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Proceedings Paper

Segmentation of retinal OCT images using a random forest classifier
Author(s): Andrew Lang; Aaron Carass; Elias Sotirchos; Peter Calabresi; Jerry L. Prince
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Paper Abstract

Optical coherence tomography (OCT) has become one of the most common tools for diagnosis of retinal abnormalities. Both retinal morphology and layer thickness can provide important information to aid in the differential diagnosis of these abnormalities. Automatic segmentation methods are essential to providing these thickness measurements since the manual delineation of each layer is cumbersome given the sheer amount of data within each OCT scan. In this work, we propose a new method for retinal layer segmentation using a random forest classifier. A total of seven features are extracted from the OCT data and used to simultaneously classify nine layer boundaries. Taking advantage of the probabilistic nature of random forests, probability maps for each boundary are extracted and used to help refine the classification. We are able to accurately segment eight retinal layers with an average Dice coefficient of 0:79±0:13 and a mean absolute error of 1:21±1:45 pixels for the layer boundaries.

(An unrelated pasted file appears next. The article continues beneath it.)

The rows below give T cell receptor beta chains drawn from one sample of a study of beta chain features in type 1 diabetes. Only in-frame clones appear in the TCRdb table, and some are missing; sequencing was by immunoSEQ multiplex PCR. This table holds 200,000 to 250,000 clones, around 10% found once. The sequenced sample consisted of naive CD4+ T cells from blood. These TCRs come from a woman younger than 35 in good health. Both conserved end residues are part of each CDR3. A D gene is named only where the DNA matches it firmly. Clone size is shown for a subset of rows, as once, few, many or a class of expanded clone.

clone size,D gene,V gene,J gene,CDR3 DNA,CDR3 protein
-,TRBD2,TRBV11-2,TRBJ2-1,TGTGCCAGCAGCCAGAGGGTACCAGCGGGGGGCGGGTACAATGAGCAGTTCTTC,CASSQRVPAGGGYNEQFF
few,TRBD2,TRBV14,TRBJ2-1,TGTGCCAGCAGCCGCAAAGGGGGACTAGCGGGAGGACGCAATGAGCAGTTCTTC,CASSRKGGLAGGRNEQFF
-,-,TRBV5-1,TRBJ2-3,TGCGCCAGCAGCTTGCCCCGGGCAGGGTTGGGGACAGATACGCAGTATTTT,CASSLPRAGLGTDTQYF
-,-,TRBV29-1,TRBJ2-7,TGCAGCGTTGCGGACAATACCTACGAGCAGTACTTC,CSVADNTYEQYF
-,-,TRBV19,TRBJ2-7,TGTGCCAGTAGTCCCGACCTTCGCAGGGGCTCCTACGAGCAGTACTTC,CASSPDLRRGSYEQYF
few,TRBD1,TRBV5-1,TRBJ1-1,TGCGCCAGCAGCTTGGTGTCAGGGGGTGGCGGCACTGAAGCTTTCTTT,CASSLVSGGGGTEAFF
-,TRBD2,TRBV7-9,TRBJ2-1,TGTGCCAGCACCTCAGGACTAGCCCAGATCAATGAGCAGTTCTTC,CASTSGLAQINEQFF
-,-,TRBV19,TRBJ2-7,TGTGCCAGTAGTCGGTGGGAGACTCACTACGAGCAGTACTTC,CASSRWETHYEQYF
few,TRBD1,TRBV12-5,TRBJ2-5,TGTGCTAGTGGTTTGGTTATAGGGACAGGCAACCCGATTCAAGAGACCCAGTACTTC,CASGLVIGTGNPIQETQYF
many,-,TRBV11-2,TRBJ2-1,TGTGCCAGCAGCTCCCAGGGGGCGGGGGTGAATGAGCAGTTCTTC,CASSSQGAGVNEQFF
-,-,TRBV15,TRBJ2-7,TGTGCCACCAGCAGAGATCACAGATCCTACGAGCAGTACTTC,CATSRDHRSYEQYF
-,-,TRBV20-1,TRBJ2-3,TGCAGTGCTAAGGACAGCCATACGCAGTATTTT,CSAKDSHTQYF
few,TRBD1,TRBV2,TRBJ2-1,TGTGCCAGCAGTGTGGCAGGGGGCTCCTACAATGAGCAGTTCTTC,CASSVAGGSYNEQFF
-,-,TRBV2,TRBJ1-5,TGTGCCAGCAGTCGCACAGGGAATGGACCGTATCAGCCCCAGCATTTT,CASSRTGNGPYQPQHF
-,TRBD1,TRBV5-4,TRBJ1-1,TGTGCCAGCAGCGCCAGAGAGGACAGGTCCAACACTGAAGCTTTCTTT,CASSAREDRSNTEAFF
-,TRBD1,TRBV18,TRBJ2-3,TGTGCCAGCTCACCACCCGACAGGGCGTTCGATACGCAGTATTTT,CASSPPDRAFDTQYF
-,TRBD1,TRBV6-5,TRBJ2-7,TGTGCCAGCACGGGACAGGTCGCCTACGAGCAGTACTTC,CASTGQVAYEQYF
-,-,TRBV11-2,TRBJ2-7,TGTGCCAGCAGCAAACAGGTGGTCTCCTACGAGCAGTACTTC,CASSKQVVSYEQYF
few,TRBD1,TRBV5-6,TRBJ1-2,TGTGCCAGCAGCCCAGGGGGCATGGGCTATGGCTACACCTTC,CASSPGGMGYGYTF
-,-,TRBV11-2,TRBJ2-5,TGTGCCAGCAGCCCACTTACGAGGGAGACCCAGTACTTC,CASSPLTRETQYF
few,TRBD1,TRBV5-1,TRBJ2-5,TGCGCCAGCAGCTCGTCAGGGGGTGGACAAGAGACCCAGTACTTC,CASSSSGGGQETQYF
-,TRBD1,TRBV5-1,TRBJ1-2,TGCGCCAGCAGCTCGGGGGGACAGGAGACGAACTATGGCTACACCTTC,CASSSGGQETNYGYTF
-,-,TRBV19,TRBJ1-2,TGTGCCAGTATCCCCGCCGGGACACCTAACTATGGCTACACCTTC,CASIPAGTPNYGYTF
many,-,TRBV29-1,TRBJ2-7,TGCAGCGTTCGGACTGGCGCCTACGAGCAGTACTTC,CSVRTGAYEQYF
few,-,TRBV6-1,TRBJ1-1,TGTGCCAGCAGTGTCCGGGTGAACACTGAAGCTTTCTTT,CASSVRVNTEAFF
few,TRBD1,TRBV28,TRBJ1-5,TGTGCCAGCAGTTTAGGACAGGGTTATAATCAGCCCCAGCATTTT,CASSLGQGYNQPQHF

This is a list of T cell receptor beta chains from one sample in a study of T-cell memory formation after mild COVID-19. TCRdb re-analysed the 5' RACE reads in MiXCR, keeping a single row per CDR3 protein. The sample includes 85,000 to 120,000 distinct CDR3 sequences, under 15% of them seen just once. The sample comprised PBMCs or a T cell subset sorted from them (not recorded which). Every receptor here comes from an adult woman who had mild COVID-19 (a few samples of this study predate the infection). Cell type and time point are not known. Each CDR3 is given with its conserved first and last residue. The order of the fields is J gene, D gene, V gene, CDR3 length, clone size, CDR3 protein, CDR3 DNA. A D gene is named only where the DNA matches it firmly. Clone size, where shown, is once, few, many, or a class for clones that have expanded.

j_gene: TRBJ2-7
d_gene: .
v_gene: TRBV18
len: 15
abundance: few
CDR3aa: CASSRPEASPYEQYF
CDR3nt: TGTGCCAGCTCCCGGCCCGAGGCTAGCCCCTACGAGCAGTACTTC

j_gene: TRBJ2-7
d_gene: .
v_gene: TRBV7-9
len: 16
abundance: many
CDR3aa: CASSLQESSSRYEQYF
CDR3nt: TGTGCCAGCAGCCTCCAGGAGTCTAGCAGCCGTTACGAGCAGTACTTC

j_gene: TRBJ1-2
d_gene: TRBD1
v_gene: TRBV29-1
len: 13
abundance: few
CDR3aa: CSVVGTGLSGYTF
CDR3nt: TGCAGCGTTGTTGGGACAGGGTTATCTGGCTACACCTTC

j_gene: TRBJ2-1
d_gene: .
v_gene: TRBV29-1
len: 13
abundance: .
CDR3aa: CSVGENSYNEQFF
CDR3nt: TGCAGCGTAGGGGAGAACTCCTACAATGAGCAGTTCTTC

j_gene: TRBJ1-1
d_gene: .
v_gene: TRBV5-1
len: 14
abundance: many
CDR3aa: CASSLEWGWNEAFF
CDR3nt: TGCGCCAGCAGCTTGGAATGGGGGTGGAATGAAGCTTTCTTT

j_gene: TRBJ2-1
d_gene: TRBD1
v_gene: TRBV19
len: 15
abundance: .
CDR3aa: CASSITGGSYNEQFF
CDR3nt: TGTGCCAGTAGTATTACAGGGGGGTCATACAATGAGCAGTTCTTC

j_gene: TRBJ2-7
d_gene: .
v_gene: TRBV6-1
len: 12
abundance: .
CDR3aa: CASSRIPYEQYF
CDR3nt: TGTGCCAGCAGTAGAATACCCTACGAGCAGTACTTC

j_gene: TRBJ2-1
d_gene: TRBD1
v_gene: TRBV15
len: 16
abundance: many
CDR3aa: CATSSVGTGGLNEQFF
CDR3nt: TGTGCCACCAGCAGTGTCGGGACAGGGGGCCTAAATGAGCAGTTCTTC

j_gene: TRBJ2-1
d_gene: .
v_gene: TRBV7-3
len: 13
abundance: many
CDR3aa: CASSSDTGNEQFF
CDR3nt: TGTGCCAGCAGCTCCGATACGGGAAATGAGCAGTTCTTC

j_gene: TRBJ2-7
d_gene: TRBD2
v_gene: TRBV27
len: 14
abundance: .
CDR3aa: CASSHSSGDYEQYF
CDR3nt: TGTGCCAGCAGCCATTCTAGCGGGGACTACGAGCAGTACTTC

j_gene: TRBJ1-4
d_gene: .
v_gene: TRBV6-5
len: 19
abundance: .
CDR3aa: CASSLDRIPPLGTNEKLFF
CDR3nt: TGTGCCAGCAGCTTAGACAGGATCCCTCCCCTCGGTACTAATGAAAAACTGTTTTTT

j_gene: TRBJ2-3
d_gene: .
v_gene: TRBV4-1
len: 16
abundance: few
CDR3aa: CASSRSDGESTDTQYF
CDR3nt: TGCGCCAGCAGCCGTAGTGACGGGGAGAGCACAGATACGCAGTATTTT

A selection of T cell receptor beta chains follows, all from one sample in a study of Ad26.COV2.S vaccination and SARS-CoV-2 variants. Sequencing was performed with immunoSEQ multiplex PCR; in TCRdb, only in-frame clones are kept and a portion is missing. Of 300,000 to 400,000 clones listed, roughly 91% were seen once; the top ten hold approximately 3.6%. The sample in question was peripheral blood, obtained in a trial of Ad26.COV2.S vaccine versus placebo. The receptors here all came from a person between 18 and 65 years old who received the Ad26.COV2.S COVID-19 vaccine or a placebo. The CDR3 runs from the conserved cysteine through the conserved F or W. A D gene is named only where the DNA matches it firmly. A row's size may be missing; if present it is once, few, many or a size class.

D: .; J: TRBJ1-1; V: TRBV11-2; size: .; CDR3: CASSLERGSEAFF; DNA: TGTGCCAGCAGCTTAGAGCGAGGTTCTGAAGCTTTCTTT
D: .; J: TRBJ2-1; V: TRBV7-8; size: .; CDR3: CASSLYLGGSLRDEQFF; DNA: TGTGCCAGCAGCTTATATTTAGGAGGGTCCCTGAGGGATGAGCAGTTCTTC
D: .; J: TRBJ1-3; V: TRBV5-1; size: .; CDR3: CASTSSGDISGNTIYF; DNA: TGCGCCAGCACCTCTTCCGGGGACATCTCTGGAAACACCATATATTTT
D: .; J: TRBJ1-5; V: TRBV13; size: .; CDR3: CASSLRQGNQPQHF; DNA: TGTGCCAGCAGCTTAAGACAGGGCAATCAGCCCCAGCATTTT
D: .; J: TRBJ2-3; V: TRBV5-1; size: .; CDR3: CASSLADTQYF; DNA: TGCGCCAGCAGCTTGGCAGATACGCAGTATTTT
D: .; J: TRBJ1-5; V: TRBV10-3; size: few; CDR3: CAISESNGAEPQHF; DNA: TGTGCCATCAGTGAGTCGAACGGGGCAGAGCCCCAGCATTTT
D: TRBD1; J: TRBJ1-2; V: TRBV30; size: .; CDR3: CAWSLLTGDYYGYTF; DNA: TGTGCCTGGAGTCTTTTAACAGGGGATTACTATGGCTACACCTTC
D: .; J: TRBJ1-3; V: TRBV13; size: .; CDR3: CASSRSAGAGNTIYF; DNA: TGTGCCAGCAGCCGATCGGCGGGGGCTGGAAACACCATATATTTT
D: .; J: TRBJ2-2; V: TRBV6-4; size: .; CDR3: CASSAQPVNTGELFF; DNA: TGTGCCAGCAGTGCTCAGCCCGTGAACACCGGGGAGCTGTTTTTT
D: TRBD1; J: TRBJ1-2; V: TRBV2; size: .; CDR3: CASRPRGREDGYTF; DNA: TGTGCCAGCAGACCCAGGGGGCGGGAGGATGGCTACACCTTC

Paper Details

Date Published: 13 March 2013
PDF: 7 pages
Proc. SPIE 8669, Medical Imaging 2013: Image Processing, 86690R (13 March 2013); doi: 10.1117/12.2006649
Show Author Affiliations
Andrew Lang, Johns Hopkins Univ. (United States)
Aaron Carass, Johns Hopkins Univ. (United States)
Elias Sotirchos, Johns Hopkins Univ. School of Medicine (United States)
Peter Calabresi, Johns Hopkins Univ. School of Medicine (United States)
Jerry L. Prince, Johns Hopkins Univ. (United States)

Published in SPIE Proceedings Vol. 8669:
Medical Imaging 2013: Image Processing
Sebastien Ourselin; David R. Haynor, Editor(s)

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